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New COVID dial 3.0 goes into effect Wednesday

Dial 3.0 makes it easier for counties to move into level green and removes some of the restrictions at this level and at the blue level, according to CDPHE.

DENVER — The Colorado Department of Public Health and Environment (CDPHE) on Tuesday released the latest update to Colorado’s COVID-19 dial framework: Dial 3.0. The new dial will go into effect on Wednesday and remain in effect until mid-April, according to CDPHE.

“Coloradans have made great sacrifices to protect ourselves and our communities from COVID-19 over the past year,” said Jill Hunsaker Ryan, executive director, CDPHE. “While this is still a time for caution, these changes to the Dial better reflect where we are in the pandemic today, and the balance we are trying to strike between disease suppression and economic hardship.”

According to CDPHE, Dial 3.0 would make it easier for counties to move into Level Green: Protect Our Neighbors, the least restrictive level on the dial. It would also remove many of the restrictions that currently apply at that level, CDPHE said.

Credit: CDPHE

Restrictions for bars, retail establishments, offices and non-critical manufacturing facilities would also be relaxed under Level Blue: Caution, CDPHE said. 

CDPHE said the proposed updates reflect the increasing number of Coloradans who have received a COVID-19 vaccine, including nearly 80% of people 70 and older. 

A draft of the new dial was shared on March 19 to collect feedback over the weekend.

The state's role in continuing to mandate statewide restrictions is lessening, CDPHE said, and the role of local communities to regulate and manage the virus is increasing.

The following are the main changes in the dial that will go into effect Wednesday, according to CDPHE:

  • The metrics for Level Green: Protect Our Neighbors have changed. These changes make it easier for counties to achieve Protect Our Neighbors status. Now, counties qualify for Protect Our Neighbors if they have up to 35 COVID-19 cases per 100,000 people -- up from 15 cases.
  • There is no longer a certification process for Level Green: Protect Our Neighbors. Counties will be moved into Level Green once they maintain the appropriate metrics for at least one week.
  • Most restrictions in Level Green: Protect Our Neighbors are now removed. Bars and indoor events must still adhere to a 50% capacity limit or a 500-person cap, whichever is fewer.
  • The metrics range for Level Blue is now 36 - 100 COVID-19 cases per 100,000 people.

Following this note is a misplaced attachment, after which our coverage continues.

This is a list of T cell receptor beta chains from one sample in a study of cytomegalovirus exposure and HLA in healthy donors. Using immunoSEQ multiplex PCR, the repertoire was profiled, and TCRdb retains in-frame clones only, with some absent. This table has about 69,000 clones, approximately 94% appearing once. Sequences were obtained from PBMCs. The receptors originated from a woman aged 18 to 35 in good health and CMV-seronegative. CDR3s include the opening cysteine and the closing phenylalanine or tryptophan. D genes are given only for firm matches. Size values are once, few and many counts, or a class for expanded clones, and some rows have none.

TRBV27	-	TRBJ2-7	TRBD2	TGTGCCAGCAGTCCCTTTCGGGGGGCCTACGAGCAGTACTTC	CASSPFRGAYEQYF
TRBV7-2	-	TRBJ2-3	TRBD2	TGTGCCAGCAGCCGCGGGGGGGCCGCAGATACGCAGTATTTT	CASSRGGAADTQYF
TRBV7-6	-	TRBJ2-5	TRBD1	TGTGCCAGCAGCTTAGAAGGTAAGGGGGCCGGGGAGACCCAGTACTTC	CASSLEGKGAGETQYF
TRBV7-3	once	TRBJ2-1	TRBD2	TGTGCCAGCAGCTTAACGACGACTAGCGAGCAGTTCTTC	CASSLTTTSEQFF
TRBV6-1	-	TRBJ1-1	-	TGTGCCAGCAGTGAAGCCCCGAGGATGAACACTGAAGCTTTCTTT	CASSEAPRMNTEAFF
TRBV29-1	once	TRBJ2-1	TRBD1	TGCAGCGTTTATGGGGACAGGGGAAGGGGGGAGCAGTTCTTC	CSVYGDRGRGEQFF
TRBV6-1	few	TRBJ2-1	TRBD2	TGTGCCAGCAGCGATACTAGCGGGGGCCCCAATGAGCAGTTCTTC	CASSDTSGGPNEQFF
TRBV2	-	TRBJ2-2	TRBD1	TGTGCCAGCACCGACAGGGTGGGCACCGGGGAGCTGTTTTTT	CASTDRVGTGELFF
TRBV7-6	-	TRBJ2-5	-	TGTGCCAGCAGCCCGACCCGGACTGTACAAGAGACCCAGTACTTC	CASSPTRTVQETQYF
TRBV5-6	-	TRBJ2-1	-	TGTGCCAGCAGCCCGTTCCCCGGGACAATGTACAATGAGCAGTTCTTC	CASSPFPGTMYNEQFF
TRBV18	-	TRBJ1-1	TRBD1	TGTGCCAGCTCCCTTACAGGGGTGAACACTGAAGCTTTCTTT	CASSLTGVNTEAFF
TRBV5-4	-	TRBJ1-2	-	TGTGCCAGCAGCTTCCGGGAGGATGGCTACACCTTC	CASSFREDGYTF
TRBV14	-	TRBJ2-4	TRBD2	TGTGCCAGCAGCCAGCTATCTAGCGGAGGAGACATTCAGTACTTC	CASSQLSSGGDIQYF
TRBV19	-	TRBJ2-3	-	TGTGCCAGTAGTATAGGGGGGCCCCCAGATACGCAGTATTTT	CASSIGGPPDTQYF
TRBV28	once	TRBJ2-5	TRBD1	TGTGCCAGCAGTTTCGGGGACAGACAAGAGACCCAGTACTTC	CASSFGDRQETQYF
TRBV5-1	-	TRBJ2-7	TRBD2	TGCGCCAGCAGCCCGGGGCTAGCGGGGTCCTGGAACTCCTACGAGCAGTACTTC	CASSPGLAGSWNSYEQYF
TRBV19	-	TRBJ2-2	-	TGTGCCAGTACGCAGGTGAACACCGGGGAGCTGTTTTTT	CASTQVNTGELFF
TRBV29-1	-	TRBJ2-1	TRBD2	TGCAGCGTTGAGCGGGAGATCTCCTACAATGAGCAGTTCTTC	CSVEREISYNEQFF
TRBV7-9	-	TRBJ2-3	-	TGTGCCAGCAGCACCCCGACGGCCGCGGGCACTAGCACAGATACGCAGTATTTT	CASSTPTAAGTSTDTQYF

• Bars can now open under Level Blue. The capacity limit is 25% capacity or 75 people, whichever is fewer.
  • Outdoor events in Levels Green and Blue no longer have state-level capacity restrictions under the dial. Counties may choose to implement capacity restrictions on outdoor events at the local level.
  • Retail, offices, and non-critical manufacturing in Level Blue may now open to 75% capacity, up from 50%.
  • There is no longer a state limit on personal gathering sizes. The state will follow CDC’s guidance on personal gatherings. The CDC still strongly recommends avoiding larger gatherings and crowds to prevent the spread of COVID-19.
  • Five-star restaurants and gyms in Levels Blue and Yellow may operate at 100% capacity with 6 feet of distance between parties as a way to provide businesses with increased flexibility, while still limiting indoor mass gatherings. The state expects that maintaining a 6-foot distancing requirement will be a limiting factor for most indoor spaces.
  • Five-star certified seated and unseated indoor events may operate at 50% capacity with a 500-person limit in Level Blue. 5 Star seated indoor events in Level Yellow may operate at 50% capacity with a 225 person limit and unseated indoor events in Level Yellow may operate at 50% capacity with a 175 person limit.

Fast facts about COVID dial:

  • Colorado’s dial framework has six color levels to provide guidance to counties.
  • Counties can move back and forth between levels, depending primarily on three metrics.
  • Levels are based on the number of new cases, the percent positivity of COVID-19 tests, and the impact on hospitals, as well as local considerations. As the dial moves left, toward Protect Our Neighbors, more people can participate in various activities.  
  • This framework gives communities a tool to make life in the pandemic more sustainable. 

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